Tag Archives: Technical Writing

Technical Writing, Composition, Humanities

by David Bruce
(2004-12-08)

I took the Building Ethics Modules into Courses Workshop primarily because of a problem I have run into recently with students plagiarizing papers. Teaching students what plagiarism is and the consequences of getting caught plagiarizing is apparently not enough to keep students from plagiarizing, so I hope that a module on ethics will help convince students not to plagiarize. In addition, I hope to convince first-year students, who are sometimes not able to handle the freedom that comes with life at college, to attend class on a regular basis. Finally, I wish to include an ethics component in the planning of papers that my students write in ENG 305J: Technical Writing. I wish for them to think about whether what they will write is ethical.

Included in this ethics module you will find ethics questions and how I would answer them. In practice, this material would be gone over in discussion and not everything presented in this ethics module would be presented in class. For example, I sometimes write about contradictions in this ethics module (partly because I know Immanuel Kant was concerned about contradictions), but in class if I were to talk about a contradiction it would be as an interesting consequence of an immoral course of action.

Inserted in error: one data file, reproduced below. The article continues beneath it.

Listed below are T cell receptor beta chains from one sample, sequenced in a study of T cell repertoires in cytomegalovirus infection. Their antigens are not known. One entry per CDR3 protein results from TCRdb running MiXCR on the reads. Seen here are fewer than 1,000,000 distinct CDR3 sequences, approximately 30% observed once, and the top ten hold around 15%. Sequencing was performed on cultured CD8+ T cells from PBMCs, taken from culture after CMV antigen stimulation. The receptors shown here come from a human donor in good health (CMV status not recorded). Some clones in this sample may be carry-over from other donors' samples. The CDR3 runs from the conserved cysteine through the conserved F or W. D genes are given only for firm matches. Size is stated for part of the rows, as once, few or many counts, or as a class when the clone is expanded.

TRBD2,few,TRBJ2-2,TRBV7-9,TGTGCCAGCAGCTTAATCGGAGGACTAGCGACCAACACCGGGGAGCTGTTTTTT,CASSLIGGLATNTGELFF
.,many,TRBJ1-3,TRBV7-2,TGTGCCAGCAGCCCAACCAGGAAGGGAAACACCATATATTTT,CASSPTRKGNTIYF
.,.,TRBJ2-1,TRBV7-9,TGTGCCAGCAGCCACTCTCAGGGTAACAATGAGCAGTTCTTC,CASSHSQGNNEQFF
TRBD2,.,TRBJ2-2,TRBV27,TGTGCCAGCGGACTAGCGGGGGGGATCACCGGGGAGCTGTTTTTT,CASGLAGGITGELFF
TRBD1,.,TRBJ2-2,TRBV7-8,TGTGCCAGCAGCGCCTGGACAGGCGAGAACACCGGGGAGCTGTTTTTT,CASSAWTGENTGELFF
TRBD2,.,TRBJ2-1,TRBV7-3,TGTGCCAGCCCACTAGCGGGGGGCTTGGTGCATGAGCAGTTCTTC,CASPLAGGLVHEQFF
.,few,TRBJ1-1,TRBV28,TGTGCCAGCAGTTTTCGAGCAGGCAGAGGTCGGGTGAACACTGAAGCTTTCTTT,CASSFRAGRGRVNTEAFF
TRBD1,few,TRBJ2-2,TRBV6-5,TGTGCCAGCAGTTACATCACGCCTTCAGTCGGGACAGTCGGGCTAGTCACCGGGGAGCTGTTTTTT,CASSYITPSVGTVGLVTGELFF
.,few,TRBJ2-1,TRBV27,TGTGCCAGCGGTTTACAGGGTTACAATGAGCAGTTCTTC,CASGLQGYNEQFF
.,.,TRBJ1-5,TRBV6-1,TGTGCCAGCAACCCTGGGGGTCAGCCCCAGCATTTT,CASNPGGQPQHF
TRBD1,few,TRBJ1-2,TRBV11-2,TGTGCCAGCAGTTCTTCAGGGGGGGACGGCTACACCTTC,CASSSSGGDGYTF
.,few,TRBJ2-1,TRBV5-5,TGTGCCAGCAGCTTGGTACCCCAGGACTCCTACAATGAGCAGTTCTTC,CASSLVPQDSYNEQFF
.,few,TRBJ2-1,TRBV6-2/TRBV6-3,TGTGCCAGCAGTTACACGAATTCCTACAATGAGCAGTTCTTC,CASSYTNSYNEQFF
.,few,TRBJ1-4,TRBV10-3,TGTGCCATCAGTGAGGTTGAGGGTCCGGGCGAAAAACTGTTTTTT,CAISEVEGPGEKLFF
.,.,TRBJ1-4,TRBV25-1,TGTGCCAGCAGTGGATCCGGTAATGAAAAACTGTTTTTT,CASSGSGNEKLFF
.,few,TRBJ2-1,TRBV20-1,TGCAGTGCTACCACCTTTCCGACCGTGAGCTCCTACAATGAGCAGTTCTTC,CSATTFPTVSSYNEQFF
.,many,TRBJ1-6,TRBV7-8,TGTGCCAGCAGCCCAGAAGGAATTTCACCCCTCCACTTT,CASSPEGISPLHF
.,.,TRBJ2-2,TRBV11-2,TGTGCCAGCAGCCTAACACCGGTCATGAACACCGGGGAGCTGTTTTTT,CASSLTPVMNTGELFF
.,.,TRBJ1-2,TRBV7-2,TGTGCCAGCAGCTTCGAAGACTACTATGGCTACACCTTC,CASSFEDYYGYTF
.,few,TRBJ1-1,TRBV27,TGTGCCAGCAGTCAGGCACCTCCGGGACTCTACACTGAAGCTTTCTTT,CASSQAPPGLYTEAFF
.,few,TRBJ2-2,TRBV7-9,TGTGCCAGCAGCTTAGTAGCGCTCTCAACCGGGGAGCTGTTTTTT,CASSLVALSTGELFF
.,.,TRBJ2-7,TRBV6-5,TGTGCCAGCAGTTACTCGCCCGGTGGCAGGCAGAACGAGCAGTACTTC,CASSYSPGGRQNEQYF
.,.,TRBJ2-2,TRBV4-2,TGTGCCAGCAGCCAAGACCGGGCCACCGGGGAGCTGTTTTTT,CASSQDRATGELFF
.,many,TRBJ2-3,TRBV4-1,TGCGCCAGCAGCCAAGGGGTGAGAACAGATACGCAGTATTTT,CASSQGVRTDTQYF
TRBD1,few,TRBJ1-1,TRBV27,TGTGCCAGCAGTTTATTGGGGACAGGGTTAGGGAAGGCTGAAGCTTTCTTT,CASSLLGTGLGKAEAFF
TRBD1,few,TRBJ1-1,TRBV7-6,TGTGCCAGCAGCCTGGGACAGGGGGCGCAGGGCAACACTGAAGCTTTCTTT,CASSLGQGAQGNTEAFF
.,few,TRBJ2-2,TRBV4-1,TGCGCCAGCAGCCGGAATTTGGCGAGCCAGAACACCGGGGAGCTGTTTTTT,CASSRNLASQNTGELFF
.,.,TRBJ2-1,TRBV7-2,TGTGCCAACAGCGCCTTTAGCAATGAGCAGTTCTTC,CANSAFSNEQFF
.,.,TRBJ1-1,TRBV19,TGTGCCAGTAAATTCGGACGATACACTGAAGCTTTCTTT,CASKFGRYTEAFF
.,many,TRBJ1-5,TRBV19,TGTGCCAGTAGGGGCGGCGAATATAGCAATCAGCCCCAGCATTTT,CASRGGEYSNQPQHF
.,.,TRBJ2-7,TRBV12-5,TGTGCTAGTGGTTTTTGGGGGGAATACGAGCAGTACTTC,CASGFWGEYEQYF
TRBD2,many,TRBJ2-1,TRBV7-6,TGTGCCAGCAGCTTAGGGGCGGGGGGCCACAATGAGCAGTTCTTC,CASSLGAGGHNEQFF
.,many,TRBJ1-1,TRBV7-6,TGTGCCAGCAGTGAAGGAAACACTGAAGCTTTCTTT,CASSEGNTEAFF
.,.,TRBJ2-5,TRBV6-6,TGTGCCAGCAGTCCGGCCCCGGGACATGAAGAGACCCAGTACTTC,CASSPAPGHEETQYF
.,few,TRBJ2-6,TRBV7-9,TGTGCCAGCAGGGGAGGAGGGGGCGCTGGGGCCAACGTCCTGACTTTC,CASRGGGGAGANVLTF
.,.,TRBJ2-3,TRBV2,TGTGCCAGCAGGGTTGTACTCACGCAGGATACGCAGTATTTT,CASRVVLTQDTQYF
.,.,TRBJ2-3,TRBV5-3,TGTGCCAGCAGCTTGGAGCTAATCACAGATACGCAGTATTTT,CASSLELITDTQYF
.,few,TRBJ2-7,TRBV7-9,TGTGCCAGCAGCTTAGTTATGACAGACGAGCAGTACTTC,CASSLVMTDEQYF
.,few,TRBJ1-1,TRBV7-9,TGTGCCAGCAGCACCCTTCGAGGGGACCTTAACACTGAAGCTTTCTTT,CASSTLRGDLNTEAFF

FIRST DAY OF CLASS

Introduction

On the first day of class, I will go over the syllabus and then introduce a few ethical rules and questions. Because I don’t want to scare my students with the names of such great ethical thinkers as Immanuel Kant and John Stuart Mill, I will use the great ethical thinker who was my mother. I will introduce Mama Bruce’s ethical rules and ethical questions, then illustrate how to use the ethical questions with an easy example such as determining whether rape is moral. Then in class discussion we will determine whether such teacher expectations as that students should attend class regularly are morally justifiable.

Mama Bruce’s Ethical Rules

The rules of ethics are T-shirt simple, and chances are, your mother is an expert in ethics. I know that my mother was. Here are Mama Bruce’s T-shirt simple ethical rules:

• If you are allowed to do it, everyone (in a similar position to yours) should be allowed to do it.

• Treat other people the way that you want to be treated.

• Do actions that have good consequences.

Mama Bruce’s Ethical Questions

Along with the ethical rules go ethical questions. These are questions that a person can ask when determining whether an action that person is thinking of doing is moral:

• What would happen if everyone were to do what you are thinking of doing?

• Would you want done to you what you are thinking of doing to other people?

• What are the consequences of the action you are thinking about doing?